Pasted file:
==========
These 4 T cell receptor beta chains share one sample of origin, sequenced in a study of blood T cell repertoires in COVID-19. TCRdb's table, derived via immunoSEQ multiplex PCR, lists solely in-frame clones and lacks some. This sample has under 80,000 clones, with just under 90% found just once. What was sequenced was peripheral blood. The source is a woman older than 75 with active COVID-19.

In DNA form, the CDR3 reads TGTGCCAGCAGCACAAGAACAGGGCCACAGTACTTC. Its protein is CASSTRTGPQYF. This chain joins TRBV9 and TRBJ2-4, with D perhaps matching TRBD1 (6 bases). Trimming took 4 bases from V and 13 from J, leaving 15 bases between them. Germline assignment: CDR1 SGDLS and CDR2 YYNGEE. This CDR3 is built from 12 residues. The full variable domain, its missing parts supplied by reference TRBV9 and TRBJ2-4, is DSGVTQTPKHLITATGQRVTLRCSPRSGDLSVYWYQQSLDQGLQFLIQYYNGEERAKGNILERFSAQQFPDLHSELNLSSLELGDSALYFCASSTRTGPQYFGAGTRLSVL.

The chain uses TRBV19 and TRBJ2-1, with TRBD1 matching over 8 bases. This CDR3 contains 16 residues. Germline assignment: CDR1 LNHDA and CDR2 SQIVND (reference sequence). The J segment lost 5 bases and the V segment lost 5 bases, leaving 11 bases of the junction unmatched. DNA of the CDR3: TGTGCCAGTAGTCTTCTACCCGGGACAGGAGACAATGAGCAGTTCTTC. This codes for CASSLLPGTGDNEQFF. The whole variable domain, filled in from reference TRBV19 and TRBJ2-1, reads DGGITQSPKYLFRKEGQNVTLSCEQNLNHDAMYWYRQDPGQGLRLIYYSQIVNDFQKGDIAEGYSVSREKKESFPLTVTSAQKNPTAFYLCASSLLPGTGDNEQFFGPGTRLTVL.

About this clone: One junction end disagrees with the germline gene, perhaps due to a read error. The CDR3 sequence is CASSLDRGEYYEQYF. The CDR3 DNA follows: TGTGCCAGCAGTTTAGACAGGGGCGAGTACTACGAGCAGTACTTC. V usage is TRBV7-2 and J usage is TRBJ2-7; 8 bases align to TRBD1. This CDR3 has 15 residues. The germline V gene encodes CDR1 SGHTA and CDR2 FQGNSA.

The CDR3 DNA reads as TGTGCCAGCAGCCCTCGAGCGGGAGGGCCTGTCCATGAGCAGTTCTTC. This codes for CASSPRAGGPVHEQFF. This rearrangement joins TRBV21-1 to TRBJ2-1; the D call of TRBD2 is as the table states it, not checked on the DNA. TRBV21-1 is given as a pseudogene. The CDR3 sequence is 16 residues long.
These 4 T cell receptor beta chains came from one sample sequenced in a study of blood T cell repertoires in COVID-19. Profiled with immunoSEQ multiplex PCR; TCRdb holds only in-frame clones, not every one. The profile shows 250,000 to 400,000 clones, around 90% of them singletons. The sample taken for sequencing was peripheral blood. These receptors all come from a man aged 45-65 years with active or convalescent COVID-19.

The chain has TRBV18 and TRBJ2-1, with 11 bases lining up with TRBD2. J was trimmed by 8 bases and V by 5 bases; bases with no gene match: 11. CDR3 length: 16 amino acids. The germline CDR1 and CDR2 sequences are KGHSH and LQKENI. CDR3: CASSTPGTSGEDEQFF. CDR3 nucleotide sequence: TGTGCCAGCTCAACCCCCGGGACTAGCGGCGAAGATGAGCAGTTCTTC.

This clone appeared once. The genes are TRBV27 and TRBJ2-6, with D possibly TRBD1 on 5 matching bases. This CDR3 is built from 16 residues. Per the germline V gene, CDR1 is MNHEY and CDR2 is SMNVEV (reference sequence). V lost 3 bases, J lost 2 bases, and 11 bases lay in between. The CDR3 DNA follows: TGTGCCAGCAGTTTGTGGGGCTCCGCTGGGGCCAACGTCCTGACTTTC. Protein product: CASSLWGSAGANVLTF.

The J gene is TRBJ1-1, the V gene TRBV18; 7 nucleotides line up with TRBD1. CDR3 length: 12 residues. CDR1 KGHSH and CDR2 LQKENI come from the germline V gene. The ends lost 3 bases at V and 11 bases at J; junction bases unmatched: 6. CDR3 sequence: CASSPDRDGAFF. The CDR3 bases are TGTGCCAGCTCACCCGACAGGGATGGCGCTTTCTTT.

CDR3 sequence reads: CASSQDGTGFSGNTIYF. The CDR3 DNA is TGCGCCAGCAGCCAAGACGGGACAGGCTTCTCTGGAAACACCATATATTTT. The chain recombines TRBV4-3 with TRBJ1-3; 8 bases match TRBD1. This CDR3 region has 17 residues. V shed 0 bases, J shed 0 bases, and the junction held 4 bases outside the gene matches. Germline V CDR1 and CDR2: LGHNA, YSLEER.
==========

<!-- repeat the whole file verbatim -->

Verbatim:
These 4 T cell receptor beta chains share one sample of origin, sequenced in a study of blood T cell repertoires in COVID-19. TCRdb's table, derived via immunoSEQ multiplex PCR, lists solely in-frame clones and lacks some. This sample has under 80,000 clones, with just under 90% found just once. What was sequenced was peripheral blood. The source is a woman older than 75 with active COVID-19.

In DNA form, the CDR3 reads TGTGCCAGCAGCACAAGAACAGGGCCACAGTACTTC. Its protein is CASSTRTGPQYF. This chain joins TRBV9 and TRBJ2-4, with D perhaps matching TRBD1 (6 bases). Trimming took 4 bases from V and 13 from J, leaving 15 bases between them. Germline assignment: CDR1 SGDLS and CDR2 YYNGEE. This CDR3 is built from 12 residues. The full variable domain, its missing parts supplied by reference TRBV9 and TRBJ2-4, is DSGVTQTPKHLITATGQRVTLRCSPRSGDLSVYWYQQSLDQGLQFLIQYYNGEERAKGNILERFSAQQFPDLHSELNLSSLELGDSALYFCASSTRTGPQYFGAGTRLSVL.

The chain uses TRBV19 and TRBJ2-1, with TRBD1 matching over 8 bases. This CDR3 contains 16 residues. Germline assignment: CDR1 LNHDA and CDR2 SQIVND (reference sequence). The J segment lost 5 bases and the V segment lost 5 bases, leaving 11 bases of the junction unmatched. DNA of the CDR3: TGTGCCAGTAGTCTTCTACCCGGGACAGGAGACAATGAGCAGTTCTTC. This codes for CASSLLPGTGDNEQFF. The whole variable domain, filled in from reference TRBV19 and TRBJ2-1, reads DGGITQSPKYLFRKEGQNVTLSCEQNLNHDAMYWYRQDPGQGLRLIYYSQIVNDFQKGDIAEGYSVSREKKESFPLTVTSAQKNPTAFYLCASSLLPGTGDNEQFFGPGTRLTVL.

About this clone: One junction end disagrees with the germline gene, perhaps due to a read error. The CDR3 sequence is CASSLDRGEYYEQYF. The CDR3 DNA follows: TGTGCCAGCAGTTTAGACAGGGGCGAGTACTACGAGCAGTACTTC. V usage is TRBV7-2 and J usage is TRBJ2-7; 8 bases align to TRBD1. This CDR3 has 15 residues. The germline V gene encodes CDR1 SGHTA and CDR2 FQGNSA.

The CDR3 DNA reads as TGTGCCAGCAGCCCTCGAGCGGGAGGGCCTGTCCATGAGCAGTTCTTC. This codes for CASSPRAGGPVHEQFF. This rearrangement joins TRBV21-1 to TRBJ2-1; the D call of TRBD2 is as the table states it, not checked on the DNA. TRBV21-1 is given as a pseudogene. The CDR3 sequence is 16 residues long.
These 4 T cell receptor beta chains came from one sample sequenced in a study of blood T cell repertoires in COVID-19. Profiled with immunoSEQ multiplex PCR; TCRdb holds only in-frame clones, not every one. The profile shows 250,000 to 400,000 clones, around 90% of them singletons. The sample taken for sequencing was peripheral blood. These receptors all come from a man aged 45-65 years with active or convalescent COVID-19.

The chain has TRBV18 and TRBJ2-1, with 11 bases lining up with TRBD2. J was trimmed by 8 bases and V by 5 bases; bases with no gene match: 11. CDR3 length: 16 amino acids. The germline CDR1 and CDR2 sequences are KGHSH and LQKENI. CDR3: CASSTPGTSGEDEQFF. CDR3 nucleotide sequence: TGTGCCAGCTCAACCCCCGGGACTAGCGGCGAAGATGAGCAGTTCTTC.

This clone appeared once. The genes are TRBV27 and TRBJ2-6, with D possibly TRBD1 on 5 matching bases. This CDR3 is built from 16 residues. Per the germline V gene, CDR1 is MNHEY and CDR2 is SMNVEV (reference sequence). V lost 3 bases, J lost 2 bases, and 11 bases lay in between. The CDR3 DNA follows: TGTGCCAGCAGTTTGTGGGGCTCCGCTGGGGCCAACGTCCTGACTTTC. Protein product: CASSLWGSAGANVLTF.

The J gene is TRBJ1-1, the V gene TRBV18; 7 nucleotides line up with TRBD1. CDR3 length: 12 residues. CDR1 KGHSH and CDR2 LQKENI come from the germline V gene. The ends lost 3 bases at V and 11 bases at J; junction bases unmatched: 6. CDR3 sequence: CASSPDRDGAFF. The CDR3 bases are TGTGCCAGCTCACCCGACAGGGATGGCGCTTTCTTT.

CDR3 sequence reads: CASSQDGTGFSGNTIYF. The CDR3 DNA is TGCGCCAGCAGCCAAGACGGGACAGGCTTCTCTGGAAACACCATATATTTT. The chain recombines TRBV4-3 with TRBJ1-3; 8 bases match TRBD1. This CDR3 region has 17 residues. V shed 0 bases, J shed 0 bases, and the junction held 4 bases outside the gene matches. Germline V CDR1 and CDR2: LGHNA, YSLEER.